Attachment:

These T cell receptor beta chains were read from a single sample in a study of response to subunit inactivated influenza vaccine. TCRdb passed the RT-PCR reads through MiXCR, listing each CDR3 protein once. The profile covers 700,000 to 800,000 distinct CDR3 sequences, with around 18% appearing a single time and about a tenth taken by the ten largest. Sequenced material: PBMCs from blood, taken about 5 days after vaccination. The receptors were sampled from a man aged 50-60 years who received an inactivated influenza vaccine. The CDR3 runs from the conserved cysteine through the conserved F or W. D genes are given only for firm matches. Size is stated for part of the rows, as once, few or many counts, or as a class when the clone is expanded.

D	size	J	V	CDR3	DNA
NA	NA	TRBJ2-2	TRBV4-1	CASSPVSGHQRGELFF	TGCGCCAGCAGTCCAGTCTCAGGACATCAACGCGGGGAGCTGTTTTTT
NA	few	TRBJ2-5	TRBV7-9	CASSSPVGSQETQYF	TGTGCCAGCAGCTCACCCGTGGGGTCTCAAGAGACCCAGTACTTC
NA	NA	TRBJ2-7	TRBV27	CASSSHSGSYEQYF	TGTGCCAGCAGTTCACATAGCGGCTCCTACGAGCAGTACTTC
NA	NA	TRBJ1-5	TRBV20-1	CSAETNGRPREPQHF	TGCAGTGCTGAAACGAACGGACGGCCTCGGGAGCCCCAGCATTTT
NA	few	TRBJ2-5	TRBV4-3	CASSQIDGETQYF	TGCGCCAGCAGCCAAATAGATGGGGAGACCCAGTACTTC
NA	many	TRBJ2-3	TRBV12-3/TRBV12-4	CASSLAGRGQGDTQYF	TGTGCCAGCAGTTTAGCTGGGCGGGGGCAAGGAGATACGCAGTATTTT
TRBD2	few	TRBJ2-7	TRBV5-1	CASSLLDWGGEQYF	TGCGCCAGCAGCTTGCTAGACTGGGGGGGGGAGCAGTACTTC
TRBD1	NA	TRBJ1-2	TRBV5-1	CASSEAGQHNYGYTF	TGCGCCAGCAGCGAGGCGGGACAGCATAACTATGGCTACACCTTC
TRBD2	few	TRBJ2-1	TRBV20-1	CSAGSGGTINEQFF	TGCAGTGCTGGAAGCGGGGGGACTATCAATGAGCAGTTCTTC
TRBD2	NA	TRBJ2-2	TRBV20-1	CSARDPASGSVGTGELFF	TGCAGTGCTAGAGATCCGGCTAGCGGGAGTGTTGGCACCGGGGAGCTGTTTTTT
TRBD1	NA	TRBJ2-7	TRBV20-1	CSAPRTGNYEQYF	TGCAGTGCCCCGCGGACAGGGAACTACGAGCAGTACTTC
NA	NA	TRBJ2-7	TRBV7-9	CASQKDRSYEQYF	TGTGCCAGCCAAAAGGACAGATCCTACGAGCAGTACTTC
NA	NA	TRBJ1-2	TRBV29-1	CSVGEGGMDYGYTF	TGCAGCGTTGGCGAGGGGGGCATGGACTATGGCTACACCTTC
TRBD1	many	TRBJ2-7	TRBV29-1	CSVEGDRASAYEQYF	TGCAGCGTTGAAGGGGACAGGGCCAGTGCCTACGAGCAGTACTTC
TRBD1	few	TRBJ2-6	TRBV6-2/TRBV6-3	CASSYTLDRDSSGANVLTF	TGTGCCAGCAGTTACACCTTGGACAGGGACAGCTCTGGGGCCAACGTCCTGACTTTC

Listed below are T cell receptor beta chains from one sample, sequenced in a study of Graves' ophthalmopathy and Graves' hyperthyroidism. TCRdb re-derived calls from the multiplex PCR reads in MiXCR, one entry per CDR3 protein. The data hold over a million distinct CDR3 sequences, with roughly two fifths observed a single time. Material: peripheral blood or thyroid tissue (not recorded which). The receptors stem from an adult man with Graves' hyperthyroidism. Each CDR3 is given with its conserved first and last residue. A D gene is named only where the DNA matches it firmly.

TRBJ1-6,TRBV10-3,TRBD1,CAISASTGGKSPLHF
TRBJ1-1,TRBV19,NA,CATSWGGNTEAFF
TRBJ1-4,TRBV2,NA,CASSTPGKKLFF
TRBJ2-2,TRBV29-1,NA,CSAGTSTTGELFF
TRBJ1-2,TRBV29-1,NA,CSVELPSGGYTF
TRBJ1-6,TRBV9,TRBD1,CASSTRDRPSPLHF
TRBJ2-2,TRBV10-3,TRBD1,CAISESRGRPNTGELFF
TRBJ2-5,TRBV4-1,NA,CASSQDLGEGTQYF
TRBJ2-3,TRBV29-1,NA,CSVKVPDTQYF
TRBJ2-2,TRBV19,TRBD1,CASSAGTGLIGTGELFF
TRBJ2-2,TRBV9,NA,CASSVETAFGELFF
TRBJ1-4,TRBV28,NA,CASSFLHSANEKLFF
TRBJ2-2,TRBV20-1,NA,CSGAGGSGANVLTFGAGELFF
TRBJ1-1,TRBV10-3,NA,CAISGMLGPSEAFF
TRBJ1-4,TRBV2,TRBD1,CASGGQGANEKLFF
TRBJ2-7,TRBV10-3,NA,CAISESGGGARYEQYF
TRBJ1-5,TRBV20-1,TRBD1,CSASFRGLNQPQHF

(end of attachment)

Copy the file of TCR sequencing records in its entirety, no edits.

These T cell receptor beta chains were read from a single sample in a study of response to subunit inactivated influenza vaccine. TCRdb passed the RT-PCR reads through MiXCR, listing each CDR3 protein once. The profile covers 700,000 to 800,000 distinct CDR3 sequences, with around 18% appearing a single time and about a tenth taken by the ten largest. Sequenced material: PBMCs from blood, taken about 5 days after vaccination. The receptors were sampled from a man aged 50-60 years who received an inactivated influenza vaccine. The CDR3 runs from the conserved cysteine through the conserved F or W. D genes are given only for firm matches. Size is stated for part of the rows, as once, few or many counts, or as a class when the clone is expanded.

D	size	J	V	CDR3	DNA
NA	NA	TRBJ2-2	TRBV4-1	CASSPVSGHQRGELFF	TGCGCCAGCAGTCCAGTCTCAGGACATCAACGCGGGGAGCTGTTTTTT
NA	few	TRBJ2-5	TRBV7-9	CASSSPVGSQETQYF	TGTGCCAGCAGCTCACCCGTGGGGTCTCAAGAGACCCAGTACTTC
NA	NA	TRBJ2-7	TRBV27	CASSSHSGSYEQYF	TGTGCCAGCAGTTCACATAGCGGCTCCTACGAGCAGTACTTC
NA	NA	TRBJ1-5	TRBV20-1	CSAETNGRPREPQHF	TGCAGTGCTGAAACGAACGGACGGCCTCGGGAGCCCCAGCATTTT
NA	few	TRBJ2-5	TRBV4-3	CASSQIDGETQYF	TGCGCCAGCAGCCAAATAGATGGGGAGACCCAGTACTTC
NA	many	TRBJ2-3	TRBV12-3/TRBV12-4	CASSLAGRGQGDTQYF	TGTGCCAGCAGTTTAGCTGGGCGGGGGCAAGGAGATACGCAGTATTTT
TRBD2	few	TRBJ2-7	TRBV5-1	CASSLLDWGGEQYF	TGCGCCAGCAGCTTGCTAGACTGGGGGGGGGAGCAGTACTTC
TRBD1	NA	TRBJ1-2	TRBV5-1	CASSEAGQHNYGYTF	TGCGCCAGCAGCGAGGCGGGACAGCATAACTATGGCTACACCTTC
TRBD2	few	TRBJ2-1	TRBV20-1	CSAGSGGTINEQFF	TGCAGTGCTGGAAGCGGGGGGACTATCAATGAGCAGTTCTTC
TRBD2	NA	TRBJ2-2	TRBV20-1	CSARDPASGSVGTGELFF	TGCAGTGCTAGAGATCCGGCTAGCGGGAGTGTTGGCACCGGGGAGCTGTTTTTT
TRBD1	NA	TRBJ2-7	TRBV20-1	CSAPRTGNYEQYF	TGCAGTGCCCCGCGGACAGGGAACTACGAGCAGTACTTC
NA	NA	TRBJ2-7	TRBV7-9	CASQKDRSYEQYF	TGTGCCAGCCAAAAGGACAGATCCTACGAGCAGTACTTC
NA	NA	TRBJ1-2	TRBV29-1	CSVGEGGMDYGYTF	TGCAGCGTTGGCGAGGGGGGCATGGACTATGGCTACACCTTC
TRBD1	many	TRBJ2-7	TRBV29-1	CSVEGDRASAYEQYF	TGCAGCGTTGAAGGGGACAGGGCCAGTGCCTACGAGCAGTACTTC
TRBD1	few	TRBJ2-6	TRBV6-2/TRBV6-3	CASSYTLDRDSSGANVLTF	TGTGCCAGCAGTTACACCTTGGACAGGGACAGCTCTGGGGCCAACGTCCTGACTTTC

Listed below are T cell receptor beta chains from one sample, sequenced in a study of Graves' ophthalmopathy and Graves' hyperthyroidism. TCRdb re-derived calls from the multiplex PCR reads in MiXCR, one entry per CDR3 protein. The data hold over a million distinct CDR3 sequences, with roughly two fifths observed a single time. Material: peripheral blood or thyroid tissue (not recorded which). The receptors stem from an adult man with Graves' hyperthyroidism. Each CDR3 is given with its conserved first and last residue. A D gene is named only where the DNA matches it firmly.

TRBJ1-6,TRBV10-3,TRBD1,CAISASTGGKSPLHF
TRBJ1-1,TRBV19,NA,CATSWGGNTEAFF
TRBJ1-4,TRBV2,NA,CASSTPGKKLFF
TRBJ2-2,TRBV29-1,NA,CSAGTSTTGELFF
TRBJ1-2,TRBV29-1,NA,CSVELPSGGYTF
TRBJ1-6,TRBV9,TRBD1,CASSTRDRPSPLHF
TRBJ2-2,TRBV10-3,TRBD1,CAISESRGRPNTGELFF
TRBJ2-5,TRBV4-1,NA,CASSQDLGEGTQYF
TRBJ2-3,TRBV29-1,NA,CSVKVPDTQYF
TRBJ2-2,TRBV19,TRBD1,CASSAGTGLIGTGELFF
TRBJ2-2,TRBV9,NA,CASSVETAFGELFF
TRBJ1-4,TRBV28,NA,CASSFLHSANEKLFF
TRBJ2-2,TRBV20-1,NA,CSGAGGSGANVLTFGAGELFF
TRBJ1-1,TRBV10-3,NA,CAISGMLGPSEAFF
TRBJ1-4,TRBV2,TRBD1,CASGGQGANEKLFF
TRBJ2-7,TRBV10-3,NA,CAISESGGGARYEQYF
TRBJ1-5,TRBV20-1,TRBD1,CSASFRGLNQPQHF